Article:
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Defending the Truth
Golden Plates on Display in Bulgaria
The world's oldest multiple-page book — in the lost Etruscan language —has gone on display in Bulgaria's National History Museum in Sofia. And something about that book has particular interest for Latter-day Saints. As is evident from the photograph, this book was created on metal plates that are bound together with metal rings similar to the original source documents that became the Book of Mormon. The book dates back to 600 B.C., which is roughly the time that Lehi and his family left Jerusalem. The small manuscript, which is more than two and a half millennia old, was discovered 60 years ago in a tomb uncovered during digging for a canal along the Strouma River in southwestern Bulgaria. It has now been donated to the museum by its finder, on condition of anonymity. Reports say the unidentified donor is now 87 years old and lives in Macedonia.The authenticity of the book has been confirmed by two experts in Sofia and London, museum director Bojidar Dimitrov said quoted by AFP.
The six sheets are believed to be the oldest comprehensive work involving multiple pages, said Elka Penkova, who heads the museum's archaeological department. There are around 30 similar pages known in the world, Ms Penkova said, "but they are not linked together in a book". The Etruscans —one of Europe's most mysterious ancient peoples —are believed to have migrated from Lydia, in modern western Turkey, settling in northern and central Italy nearly 3,000 years ago. They were wiped out by the conquering Romans in the fourth century BC, leaving few written records. The long debated question about bound metal records existing in the Middle East 2500 years ago as claimed by the Book of Mormon can now be put to rest. Critics should take note and check that item off their list of objections to the authenticity of the Book of Mormon.
Here's more below from the following website: http://maxwellinstitute.byu.edu/publications/insights/?vol=23&num=5&id=357
Etruscan Gold Book from 600 B.C. Discovered
Insights Volume - 23,
Issue - 5Provo,
Utah: Maxwell InstituteThe
views expressed in this article are the views of the
author and do not necessarily represent the position of
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Church of Jesus Christ of Latter-day Saints.
The Bulgarian National Museum of History in Sofia, Bulgaria, recently placed on public display an ancient book comprising six pages of 23.82-karat gold (measuring 5 centimeters in length and 4.5 centimeters in width) bound together by gold rings. The plates contain a text written in Etruscan characters and also depict a horse, a horseman, a Siren, a lyre, and soldiers. According to Elka Penkova, who heads the museum's archaeology department, the find may be the oldest complete book in the world, dating to about 600 b.c.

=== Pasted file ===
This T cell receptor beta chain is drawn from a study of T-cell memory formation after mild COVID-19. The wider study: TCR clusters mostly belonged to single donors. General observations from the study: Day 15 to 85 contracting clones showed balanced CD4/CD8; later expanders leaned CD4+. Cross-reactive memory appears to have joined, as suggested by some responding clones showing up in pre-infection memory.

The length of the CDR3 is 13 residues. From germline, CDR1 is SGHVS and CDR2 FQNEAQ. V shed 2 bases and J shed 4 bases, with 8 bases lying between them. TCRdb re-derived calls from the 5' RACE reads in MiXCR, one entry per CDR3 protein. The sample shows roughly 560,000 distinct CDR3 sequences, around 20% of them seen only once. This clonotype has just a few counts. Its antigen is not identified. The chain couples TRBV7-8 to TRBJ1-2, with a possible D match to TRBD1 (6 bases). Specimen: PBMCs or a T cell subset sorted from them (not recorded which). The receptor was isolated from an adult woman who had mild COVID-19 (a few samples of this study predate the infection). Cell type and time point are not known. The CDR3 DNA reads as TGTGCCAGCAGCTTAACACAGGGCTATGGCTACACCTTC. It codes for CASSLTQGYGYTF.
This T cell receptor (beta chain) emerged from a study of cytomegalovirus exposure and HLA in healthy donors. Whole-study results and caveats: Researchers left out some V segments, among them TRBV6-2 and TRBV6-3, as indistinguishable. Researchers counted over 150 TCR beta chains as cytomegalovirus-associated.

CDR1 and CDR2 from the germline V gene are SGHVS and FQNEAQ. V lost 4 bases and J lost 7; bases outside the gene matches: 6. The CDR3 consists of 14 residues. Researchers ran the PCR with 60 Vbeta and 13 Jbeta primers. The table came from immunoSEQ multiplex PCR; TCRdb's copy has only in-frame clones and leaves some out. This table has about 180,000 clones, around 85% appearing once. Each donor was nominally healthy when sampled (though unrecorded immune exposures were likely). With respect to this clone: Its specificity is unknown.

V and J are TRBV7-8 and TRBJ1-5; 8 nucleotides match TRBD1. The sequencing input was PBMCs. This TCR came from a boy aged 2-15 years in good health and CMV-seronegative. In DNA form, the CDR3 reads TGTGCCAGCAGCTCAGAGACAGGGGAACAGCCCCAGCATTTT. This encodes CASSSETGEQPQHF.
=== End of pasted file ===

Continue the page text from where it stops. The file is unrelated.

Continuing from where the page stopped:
The content of the book suggests that it was made for the funeral of an aristocrat who was a member of the Orpheus cult.1 The Greek philosopher Pythagoras spread the beliefs of the cult (which originated in Thracia) in southern Italy and among the neighboring Etruscan tribes. According to Penkova, about 30 pages from Etruscan books are known from elsewhere, but only in single sheets. The Bulgarian find is the only complete version.
An 87-year-old Bulgarian man from Macedonia, who wishes to remain anonymous, donated the book to the museum. He had discovered the treasure in a tomb unearthed 60 years ago when he was a soldier working on the construction of a canal along the Strouma River in southwestern Bulgaria. According to Bozhidar Dimitrov, director of the museum, the find has been authenticated by experts in Sofia and London. Bulgarian professor Valdimir Georgiev is working on a translation of the text.
The find is significant to Latter-day Saints because the book was prepared about the time Lehi and his family left Jerusalem2 and generally fits the description of the Book of Mormon plates given by Joseph Smith in his letter to John Wentworth:
These records were engraven on plates which had the appearance of gold, each plate was six inches wide and eight inches long, and not quite so thick as common tin. They were filled with engravings, in Egyptian characters, and bound together in a volume as the leaves of a book, with three rings running through the whole. The volume was something near six inches in thickness, a part of which was sealed. The characters on the unsealed part were small, and beautifully engraved. The whole book exhibited many marks of antiquity in its construction, and much skill in the art of engraving. (History of the Church, 4:537)
While the size and number of plates comprising the two documents differ, it is interesting that both sets of plates were of gold3 and were held together by rings. (For a news report of the book, see http://news.bbc.co.uk/2/hi/europe/2939362.stm.) ! contributed by John A. Tvedtnes